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Workplace Solutions | Lockout/tagout

Lockout/tagout and machine guarding

What would the requirement be if a lengthy lockout procedure was needed to shut down complex equipment with numerous energy sources, but we are only working in one area of the machine with a limited number of energy sources?

May 23, 2014

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Responding is Todd Grover, global senior manager – applied safety solutions, Master Lock Co. LLC, Oak Creek, WI.

Complex equipment is challenging to safely service or repair because of the multiple sources of energy to be controlled, as well as productivity pressures during shutdowns to get back up and running. Working safely is the top priority, and most employers take this responsibility seriously.

They do this by carefully evaluating their equipment to prepare documented lockout procedures that itemize all primary and residual energy sources according to a step-by-step method. Each source is then disconnected in an orderly manner, relieving all stored energy, and a zero-energy state in the equipment is verified before hands-on work begins.

Dozens of energy sources may need to be controlled in a complex process to properly complete a full lockout/tagout procedure. However, service or repair work might have to be performed in one specific section of a machine having limited energy sources that safely and realistically can be isolated from other sections of the machine upstream and downstream from the worksite.

Being able to define the lockout activity to control all hazards in that area of focus can help preserve critical settings, maintain optimal operating conditions and prevent the loss of real-time data. A limited sectional lockout procedure can responsibly save the time of a full shutdown to efficiently complete the necessary service or repair work.

Sub-procedural preparations should begin with a careful hazard assessment of the machine section in question. This analysis will identify what the likelihood and consequences of unexpected releases of energy would be if not fully isolated. An overview of a best-practice approach to lockout/tagout risk assessment I recommend is ANSI Z244.1.5.4.1. The full method can be found in Z244.1 Annex A.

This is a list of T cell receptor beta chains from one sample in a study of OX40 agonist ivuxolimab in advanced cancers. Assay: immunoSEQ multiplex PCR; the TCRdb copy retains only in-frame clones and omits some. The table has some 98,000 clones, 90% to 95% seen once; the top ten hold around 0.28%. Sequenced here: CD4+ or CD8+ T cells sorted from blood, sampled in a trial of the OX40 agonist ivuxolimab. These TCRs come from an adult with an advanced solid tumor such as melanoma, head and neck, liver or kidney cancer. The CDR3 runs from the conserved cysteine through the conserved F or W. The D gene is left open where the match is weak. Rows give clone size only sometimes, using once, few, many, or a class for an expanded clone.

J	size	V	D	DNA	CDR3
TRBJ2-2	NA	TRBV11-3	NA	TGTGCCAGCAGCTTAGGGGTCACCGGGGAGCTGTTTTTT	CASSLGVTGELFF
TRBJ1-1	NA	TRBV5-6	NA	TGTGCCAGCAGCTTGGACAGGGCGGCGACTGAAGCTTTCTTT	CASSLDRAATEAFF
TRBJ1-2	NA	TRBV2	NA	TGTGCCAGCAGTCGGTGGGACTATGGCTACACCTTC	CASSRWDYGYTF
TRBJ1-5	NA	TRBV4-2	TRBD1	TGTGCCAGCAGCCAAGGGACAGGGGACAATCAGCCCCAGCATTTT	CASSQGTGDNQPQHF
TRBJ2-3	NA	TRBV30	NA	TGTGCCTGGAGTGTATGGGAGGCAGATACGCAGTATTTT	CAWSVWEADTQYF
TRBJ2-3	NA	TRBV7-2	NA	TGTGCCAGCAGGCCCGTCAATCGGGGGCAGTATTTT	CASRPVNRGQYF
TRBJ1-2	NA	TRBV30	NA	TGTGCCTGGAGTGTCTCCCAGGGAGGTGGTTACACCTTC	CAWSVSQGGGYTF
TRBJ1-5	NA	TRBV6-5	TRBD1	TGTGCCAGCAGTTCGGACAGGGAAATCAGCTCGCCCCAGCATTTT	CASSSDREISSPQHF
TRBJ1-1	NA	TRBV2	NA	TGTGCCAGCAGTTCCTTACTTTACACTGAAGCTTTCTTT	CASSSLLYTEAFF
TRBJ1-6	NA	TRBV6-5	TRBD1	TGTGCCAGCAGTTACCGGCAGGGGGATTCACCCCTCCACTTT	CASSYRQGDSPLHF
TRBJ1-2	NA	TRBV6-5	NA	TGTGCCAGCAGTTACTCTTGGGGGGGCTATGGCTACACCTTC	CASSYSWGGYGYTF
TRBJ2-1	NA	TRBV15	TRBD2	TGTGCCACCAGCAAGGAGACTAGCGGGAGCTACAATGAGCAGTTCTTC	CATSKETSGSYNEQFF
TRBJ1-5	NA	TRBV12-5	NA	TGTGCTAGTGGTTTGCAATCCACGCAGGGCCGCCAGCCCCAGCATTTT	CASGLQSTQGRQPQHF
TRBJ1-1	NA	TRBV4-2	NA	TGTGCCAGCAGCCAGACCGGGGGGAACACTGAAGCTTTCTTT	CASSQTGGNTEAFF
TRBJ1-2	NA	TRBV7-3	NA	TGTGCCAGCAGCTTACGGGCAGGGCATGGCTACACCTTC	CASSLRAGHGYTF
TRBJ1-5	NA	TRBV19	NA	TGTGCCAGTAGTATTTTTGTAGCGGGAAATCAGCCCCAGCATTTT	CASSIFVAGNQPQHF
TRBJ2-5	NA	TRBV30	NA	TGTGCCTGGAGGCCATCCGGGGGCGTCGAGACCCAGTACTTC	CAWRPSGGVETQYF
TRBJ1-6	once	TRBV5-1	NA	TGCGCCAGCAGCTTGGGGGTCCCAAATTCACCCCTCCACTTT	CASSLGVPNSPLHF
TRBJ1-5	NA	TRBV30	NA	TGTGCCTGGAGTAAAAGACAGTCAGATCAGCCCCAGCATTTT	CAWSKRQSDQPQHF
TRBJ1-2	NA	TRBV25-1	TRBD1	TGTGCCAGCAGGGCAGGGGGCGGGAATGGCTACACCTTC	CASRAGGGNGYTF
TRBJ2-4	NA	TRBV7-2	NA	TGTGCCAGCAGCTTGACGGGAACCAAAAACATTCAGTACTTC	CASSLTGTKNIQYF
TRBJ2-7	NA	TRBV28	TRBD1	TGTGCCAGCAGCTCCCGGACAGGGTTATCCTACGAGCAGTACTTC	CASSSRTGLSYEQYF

Start with the existing written lockout/tagout procedure covering the entire machine, making sure the full procedure has recently passed the required annual auditing scrutiny to ensure you are working from verified information. Identify and document the upstream energy sources feeding materials into – or otherwise creating hazards – for your section of focus. Note the energy sources and residual sources powering the movement or actions in the area where the service or repair work will be performed.

Evaluate any downstream functions or hazardous exposures that could jeopardize the person performing the work. Be sure to note the source, magnitude and location of the energy control points when writing your sub-procedure. All upstream, downstream and energy sources impacting the area of sectional focus need to be accounted for, and then be sure to test your new procedure by verifying a zero-energy state has been achieved in the sectional focus area where your work will be completed. Once proven effective, include the subprocedure in the annual auditing process.

“When in doubt, fully lock out.” If you’re not sure that all primary and residual sources needing to be controlled have been properly secured to protect the exposed authorized personnel, the full lockout/tagout procedure for the complex machine must be implemented.

Editor's note: This article represents the independent views of the author and should not be construed as a National Safety Council endorsement.

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